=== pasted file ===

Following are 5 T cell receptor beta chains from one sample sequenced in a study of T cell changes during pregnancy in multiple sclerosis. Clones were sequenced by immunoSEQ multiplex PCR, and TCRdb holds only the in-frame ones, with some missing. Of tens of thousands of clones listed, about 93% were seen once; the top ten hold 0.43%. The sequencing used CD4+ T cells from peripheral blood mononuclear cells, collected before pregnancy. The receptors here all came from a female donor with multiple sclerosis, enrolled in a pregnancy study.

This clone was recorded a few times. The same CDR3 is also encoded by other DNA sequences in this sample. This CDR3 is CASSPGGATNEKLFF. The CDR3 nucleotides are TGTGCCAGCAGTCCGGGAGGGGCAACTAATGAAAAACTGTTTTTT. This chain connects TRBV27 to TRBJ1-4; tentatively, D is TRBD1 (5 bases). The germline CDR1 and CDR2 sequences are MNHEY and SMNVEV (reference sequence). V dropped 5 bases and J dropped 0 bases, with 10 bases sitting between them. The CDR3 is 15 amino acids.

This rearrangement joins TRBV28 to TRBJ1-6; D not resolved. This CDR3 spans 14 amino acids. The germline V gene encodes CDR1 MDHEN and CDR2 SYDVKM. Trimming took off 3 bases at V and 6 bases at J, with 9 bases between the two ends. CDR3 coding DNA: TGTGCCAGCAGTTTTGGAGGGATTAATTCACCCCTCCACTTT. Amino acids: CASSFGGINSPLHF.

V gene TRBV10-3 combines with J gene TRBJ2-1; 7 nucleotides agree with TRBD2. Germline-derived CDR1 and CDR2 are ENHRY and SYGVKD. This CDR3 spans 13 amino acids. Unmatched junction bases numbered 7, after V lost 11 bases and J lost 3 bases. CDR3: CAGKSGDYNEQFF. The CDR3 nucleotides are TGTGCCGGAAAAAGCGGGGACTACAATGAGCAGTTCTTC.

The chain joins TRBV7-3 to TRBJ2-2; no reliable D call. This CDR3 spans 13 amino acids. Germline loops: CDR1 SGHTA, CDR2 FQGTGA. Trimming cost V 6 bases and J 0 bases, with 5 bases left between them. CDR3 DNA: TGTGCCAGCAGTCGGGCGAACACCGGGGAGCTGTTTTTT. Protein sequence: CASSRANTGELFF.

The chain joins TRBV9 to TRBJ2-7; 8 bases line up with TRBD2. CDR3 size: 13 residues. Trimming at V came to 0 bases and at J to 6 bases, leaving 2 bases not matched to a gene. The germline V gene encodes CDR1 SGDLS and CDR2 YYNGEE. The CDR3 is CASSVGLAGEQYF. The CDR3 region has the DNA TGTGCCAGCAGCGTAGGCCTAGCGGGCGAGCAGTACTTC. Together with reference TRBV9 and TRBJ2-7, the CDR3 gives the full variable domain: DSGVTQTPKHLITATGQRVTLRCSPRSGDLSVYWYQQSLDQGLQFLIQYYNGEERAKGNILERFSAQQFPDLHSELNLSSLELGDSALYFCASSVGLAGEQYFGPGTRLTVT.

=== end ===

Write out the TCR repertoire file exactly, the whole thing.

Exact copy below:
Following are 5 T cell receptor beta chains from one sample sequenced in a study of T cell changes during pregnancy in multiple sclerosis. Clones were sequenced by immunoSEQ multiplex PCR, and TCRdb holds only the in-frame ones, with some missing. Of tens of thousands of clones listed, about 93% were seen once; the top ten hold 0.43%. The sequencing used CD4+ T cells from peripheral blood mononuclear cells, collected before pregnancy. The receptors here all came from a female donor with multiple sclerosis, enrolled in a pregnancy study.

This clone was recorded a few times. The same CDR3 is also encoded by other DNA sequences in this sample. This CDR3 is CASSPGGATNEKLFF. The CDR3 nucleotides are TGTGCCAGCAGTCCGGGAGGGGCAACTAATGAAAAACTGTTTTTT. This chain connects TRBV27 to TRBJ1-4; tentatively, D is TRBD1 (5 bases). The germline CDR1 and CDR2 sequences are MNHEY and SMNVEV (reference sequence). V dropped 5 bases and J dropped 0 bases, with 10 bases sitting between them. The CDR3 is 15 amino acids.

This rearrangement joins TRBV28 to TRBJ1-6; D not resolved. This CDR3 spans 14 amino acids. The germline V gene encodes CDR1 MDHEN and CDR2 SYDVKM. Trimming took off 3 bases at V and 6 bases at J, with 9 bases between the two ends. CDR3 coding DNA: TGTGCCAGCAGTTTTGGAGGGATTAATTCACCCCTCCACTTT. Amino acids: CASSFGGINSPLHF.

V gene TRBV10-3 combines with J gene TRBJ2-1; 7 nucleotides agree with TRBD2. Germline-derived CDR1 and CDR2 are ENHRY and SYGVKD. This CDR3 spans 13 amino acids. Unmatched junction bases numbered 7, after V lost 11 bases and J lost 3 bases. CDR3: CAGKSGDYNEQFF. The CDR3 nucleotides are TGTGCCGGAAAAAGCGGGGACTACAATGAGCAGTTCTTC.

The chain joins TRBV7-3 to TRBJ2-2; no reliable D call. This CDR3 spans 13 amino acids. Germline loops: CDR1 SGHTA, CDR2 FQGTGA. Trimming cost V 6 bases and J 0 bases, with 5 bases left between them. CDR3 DNA: TGTGCCAGCAGTCGGGCGAACACCGGGGAGCTGTTTTTT. Protein sequence: CASSRANTGELFF.

The chain joins TRBV9 to TRBJ2-7; 8 bases line up with TRBD2. CDR3 size: 13 residues. Trimming at V came to 0 bases and at J to 6 bases, leaving 2 bases not matched to a gene. The germline V gene encodes CDR1 SGDLS and CDR2 YYNGEE. The CDR3 is CASSVGLAGEQYF. The CDR3 region has the DNA TGTGCCAGCAGCGTAGGCCTAGCGGGCGAGCAGTACTTC. Together with reference TRBV9 and TRBJ2-7, the CDR3 gives the full variable domain: DSGVTQTPKHLITATGQRVTLRCSPRSGDLSVYWYQQSLDQGLQFLIQYYNGEERAKGNILERFSAQQFPDLHSELNLSSLELGDSALYFCASSVGLAGEQYFGPGTRLTVT.